The annual Airline Quality Rating, jointly issued by Brent Bowen of Purdue and Dean Headly of Wichita State has been released. The good news is that the combined US industry achieved its best performance since 2004 and has shown improvements each year since 2007 when the news was grim all around.
The scores are tabulated by using a complex formula that weighs and compares data from the US DoT’s Air Travel Consumer Report. In its monthly report, the DoT records on-time data, denied boardings, mishandled bags and a broad, much more subjective collection of customer complaints that were submitted by passengers.
The first three categories are easily measured and provide direct comparative measurements that can be tracked between airlines and over time. The complaints, by contrast, are subjective assessments of a wide variety of topics and, given the industry’s size, are relatively few in number.
For all of 2009, there were only 7,120 complaints received; with 2010 yielding 9,119, or a 22% increase. However, considering the millions of passengers carried, only a miniscule percentage was angry enough to submit a complaint to the DoT.
In every month of 2010, the number one complaint topic was the broad area of “flight problems”, with baggage difficulties being a strong second. Both headings can embrace a wide range of circumstances with the only commonality being the fact that they caused the passenger enough angst to generate a written report.
In general, the smaller (Alaska and Hawaiian) network carriers and the new generation operators (AirTran, JetBlue and Southwest) continued to rank at the top with AirTran and Hawaiian continuing to hold the first and second slots. However, this year AirTran was number 1.
And again in 2010, the commuter carriers received the lowest scores, with American Eagle snagging the bottom spot—a position that it has maintained quite reliably over time.
In the combined scores rating amongst the legacies, US Airways was at 6, Delta at 7, Continental at 8, American at 11 and United at 12. Again, while there were some positions exchanged amongst these carriers, as a group they occupied pretty much their standard slots.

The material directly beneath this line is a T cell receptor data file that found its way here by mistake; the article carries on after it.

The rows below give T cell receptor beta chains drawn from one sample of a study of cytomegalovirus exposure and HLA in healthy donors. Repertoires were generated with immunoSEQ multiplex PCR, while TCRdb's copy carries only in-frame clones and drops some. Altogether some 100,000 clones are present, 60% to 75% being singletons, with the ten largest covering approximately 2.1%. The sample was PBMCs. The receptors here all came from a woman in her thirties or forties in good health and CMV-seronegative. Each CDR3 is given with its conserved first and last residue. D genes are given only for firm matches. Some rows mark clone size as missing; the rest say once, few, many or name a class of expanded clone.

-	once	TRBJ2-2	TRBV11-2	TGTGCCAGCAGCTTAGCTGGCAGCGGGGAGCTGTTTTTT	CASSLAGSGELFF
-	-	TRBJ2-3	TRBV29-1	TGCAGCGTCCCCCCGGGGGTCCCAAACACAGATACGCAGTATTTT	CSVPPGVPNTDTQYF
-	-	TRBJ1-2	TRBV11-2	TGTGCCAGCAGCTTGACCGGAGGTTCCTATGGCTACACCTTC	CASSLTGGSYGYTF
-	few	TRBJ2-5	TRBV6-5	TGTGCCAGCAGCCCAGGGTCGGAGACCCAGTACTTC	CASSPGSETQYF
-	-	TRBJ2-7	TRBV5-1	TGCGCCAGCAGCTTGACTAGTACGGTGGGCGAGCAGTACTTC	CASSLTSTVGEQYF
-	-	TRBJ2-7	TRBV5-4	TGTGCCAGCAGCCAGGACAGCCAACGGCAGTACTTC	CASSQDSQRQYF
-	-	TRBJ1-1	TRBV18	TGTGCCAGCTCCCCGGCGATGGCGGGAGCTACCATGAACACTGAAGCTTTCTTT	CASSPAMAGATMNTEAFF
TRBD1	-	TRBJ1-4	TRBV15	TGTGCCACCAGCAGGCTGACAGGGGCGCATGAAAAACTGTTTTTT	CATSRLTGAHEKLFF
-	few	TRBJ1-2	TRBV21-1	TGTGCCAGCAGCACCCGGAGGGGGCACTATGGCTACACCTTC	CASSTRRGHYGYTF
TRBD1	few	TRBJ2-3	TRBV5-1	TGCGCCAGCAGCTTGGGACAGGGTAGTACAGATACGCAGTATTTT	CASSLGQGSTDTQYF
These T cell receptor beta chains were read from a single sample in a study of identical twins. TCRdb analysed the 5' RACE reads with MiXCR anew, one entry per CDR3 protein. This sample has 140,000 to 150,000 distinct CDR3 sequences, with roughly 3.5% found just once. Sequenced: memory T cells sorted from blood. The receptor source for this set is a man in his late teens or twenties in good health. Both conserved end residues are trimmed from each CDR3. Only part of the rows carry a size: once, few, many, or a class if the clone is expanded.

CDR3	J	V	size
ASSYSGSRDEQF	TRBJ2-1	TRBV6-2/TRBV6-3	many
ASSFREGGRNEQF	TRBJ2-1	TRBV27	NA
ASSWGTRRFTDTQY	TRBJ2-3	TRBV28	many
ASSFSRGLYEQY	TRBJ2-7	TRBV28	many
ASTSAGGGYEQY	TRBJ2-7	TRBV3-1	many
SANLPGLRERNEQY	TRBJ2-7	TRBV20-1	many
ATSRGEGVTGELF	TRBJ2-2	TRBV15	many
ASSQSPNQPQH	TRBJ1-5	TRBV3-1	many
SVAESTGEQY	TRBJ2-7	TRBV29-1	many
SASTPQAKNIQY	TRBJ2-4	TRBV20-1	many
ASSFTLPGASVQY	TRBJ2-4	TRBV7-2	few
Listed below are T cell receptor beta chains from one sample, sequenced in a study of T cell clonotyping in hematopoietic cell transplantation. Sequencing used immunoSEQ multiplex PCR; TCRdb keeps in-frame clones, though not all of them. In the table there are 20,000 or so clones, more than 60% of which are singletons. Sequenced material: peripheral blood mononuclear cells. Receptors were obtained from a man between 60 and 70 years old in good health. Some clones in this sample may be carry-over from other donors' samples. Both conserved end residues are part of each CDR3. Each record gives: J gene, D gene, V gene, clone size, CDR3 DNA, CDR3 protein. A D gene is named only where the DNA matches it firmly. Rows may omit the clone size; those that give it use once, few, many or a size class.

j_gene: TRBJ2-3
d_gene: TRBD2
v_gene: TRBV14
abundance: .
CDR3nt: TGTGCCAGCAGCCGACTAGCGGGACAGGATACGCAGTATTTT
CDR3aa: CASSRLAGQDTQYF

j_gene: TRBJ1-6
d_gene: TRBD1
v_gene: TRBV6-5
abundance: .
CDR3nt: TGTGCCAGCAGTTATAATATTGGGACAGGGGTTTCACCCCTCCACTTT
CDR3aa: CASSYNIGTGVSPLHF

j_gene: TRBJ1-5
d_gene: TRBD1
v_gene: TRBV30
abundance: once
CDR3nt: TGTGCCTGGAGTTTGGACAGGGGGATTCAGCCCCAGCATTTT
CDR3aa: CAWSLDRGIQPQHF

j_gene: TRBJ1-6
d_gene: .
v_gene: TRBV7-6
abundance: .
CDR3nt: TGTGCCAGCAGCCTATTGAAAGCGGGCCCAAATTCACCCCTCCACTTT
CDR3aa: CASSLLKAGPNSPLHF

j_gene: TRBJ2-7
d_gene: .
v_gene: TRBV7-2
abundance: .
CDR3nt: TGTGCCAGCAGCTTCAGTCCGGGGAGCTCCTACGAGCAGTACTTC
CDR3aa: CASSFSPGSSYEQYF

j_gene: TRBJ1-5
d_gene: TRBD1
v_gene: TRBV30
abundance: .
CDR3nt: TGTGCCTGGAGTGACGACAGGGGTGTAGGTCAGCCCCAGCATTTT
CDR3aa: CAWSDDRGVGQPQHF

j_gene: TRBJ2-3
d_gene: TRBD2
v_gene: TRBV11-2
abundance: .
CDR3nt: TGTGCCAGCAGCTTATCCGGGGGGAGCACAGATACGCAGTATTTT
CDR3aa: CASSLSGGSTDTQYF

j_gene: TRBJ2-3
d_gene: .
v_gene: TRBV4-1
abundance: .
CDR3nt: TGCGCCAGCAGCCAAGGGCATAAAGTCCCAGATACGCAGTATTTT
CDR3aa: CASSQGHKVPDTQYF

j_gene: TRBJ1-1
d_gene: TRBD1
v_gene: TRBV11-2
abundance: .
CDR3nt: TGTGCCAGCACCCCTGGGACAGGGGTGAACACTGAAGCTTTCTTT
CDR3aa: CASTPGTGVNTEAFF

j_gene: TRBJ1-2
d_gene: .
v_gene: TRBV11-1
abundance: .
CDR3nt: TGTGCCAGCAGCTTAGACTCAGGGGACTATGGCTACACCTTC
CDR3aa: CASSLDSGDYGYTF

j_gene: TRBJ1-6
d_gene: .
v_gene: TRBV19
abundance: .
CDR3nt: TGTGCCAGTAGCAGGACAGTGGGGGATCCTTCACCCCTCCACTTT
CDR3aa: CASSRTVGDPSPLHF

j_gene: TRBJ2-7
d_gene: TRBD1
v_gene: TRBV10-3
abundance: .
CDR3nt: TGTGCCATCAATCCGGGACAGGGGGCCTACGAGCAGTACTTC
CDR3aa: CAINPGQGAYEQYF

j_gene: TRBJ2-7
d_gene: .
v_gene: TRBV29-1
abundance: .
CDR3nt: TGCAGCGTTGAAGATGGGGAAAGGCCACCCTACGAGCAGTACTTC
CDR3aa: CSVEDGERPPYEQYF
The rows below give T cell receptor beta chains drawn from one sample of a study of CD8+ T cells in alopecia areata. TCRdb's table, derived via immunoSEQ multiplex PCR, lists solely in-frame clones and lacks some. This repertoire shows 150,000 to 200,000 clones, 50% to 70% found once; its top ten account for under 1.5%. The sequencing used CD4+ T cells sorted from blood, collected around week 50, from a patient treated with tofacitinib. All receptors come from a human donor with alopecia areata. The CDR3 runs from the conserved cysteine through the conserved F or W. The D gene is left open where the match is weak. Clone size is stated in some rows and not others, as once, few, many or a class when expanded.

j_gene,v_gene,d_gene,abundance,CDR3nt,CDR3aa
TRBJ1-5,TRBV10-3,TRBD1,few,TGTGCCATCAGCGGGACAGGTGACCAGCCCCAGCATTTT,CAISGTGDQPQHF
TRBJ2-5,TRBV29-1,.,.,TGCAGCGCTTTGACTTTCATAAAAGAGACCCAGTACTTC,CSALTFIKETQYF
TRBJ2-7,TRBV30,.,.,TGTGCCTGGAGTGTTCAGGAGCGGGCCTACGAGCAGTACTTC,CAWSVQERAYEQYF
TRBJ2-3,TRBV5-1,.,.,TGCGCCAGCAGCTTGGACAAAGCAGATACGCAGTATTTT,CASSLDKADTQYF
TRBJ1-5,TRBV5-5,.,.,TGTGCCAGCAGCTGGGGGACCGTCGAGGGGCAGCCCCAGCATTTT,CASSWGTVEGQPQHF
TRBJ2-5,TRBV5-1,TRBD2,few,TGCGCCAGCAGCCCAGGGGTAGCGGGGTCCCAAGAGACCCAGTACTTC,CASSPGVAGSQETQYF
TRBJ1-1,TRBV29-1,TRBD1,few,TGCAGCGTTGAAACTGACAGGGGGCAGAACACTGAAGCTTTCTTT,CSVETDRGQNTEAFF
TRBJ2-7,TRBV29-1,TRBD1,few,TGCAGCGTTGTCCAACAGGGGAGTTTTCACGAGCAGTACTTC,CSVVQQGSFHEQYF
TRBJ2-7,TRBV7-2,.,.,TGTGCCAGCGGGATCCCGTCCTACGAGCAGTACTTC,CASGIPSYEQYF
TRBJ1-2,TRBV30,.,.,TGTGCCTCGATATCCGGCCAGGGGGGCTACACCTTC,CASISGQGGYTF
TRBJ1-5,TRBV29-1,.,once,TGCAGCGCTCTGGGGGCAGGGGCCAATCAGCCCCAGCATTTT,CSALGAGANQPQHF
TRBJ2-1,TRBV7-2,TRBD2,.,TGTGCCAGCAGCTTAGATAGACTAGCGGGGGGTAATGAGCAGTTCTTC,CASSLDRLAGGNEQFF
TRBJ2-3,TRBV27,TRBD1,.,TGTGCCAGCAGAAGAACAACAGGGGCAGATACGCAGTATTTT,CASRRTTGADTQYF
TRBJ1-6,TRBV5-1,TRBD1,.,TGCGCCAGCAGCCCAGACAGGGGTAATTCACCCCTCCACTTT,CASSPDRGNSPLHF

In terms of denied boardings, Delta bested the legacy group and took second place overall, but scored miserably in terms of DoT complaints. As befits its customer-friendly reputation, Southwest had the fewest complaints by a huge margin.
When looking at mishandled bags, US Airways outpaced its peer group and came in fourth overall while American ranked poorest amongst its peers. Combined with American Eagle’s last place standing, the chances of having one’s bag mishandled on an AA/American Eagle itinerary were significantly higher.
The report gives some cause for hope as the US industry continues to move in a positive direction, at least in those areas tracked and reported by the DoT. However, subjectively other polls have shown that consumers are increasingly annoyed by rising fees and charges as well as a general sense that the airlines, as a group, continue to be indifferent to the traveling public and provide minimally acceptable service.
Some carriers have undertaken specific measures designed to improve their performance with United’s efforts to improve punctuality having shown dramatic change. Meanwhile, as Southwest expands into more major markets, its punctuality has suffered as the airline enters more congested airports.
Travelers in the US can expect that their chances of arriving on time and with bags in hand have improved over the past year. However, the real time for celebration will come when airlines once again become more popular than the Internal Revenue Service, a feat not likely to be achieved anytime soon.
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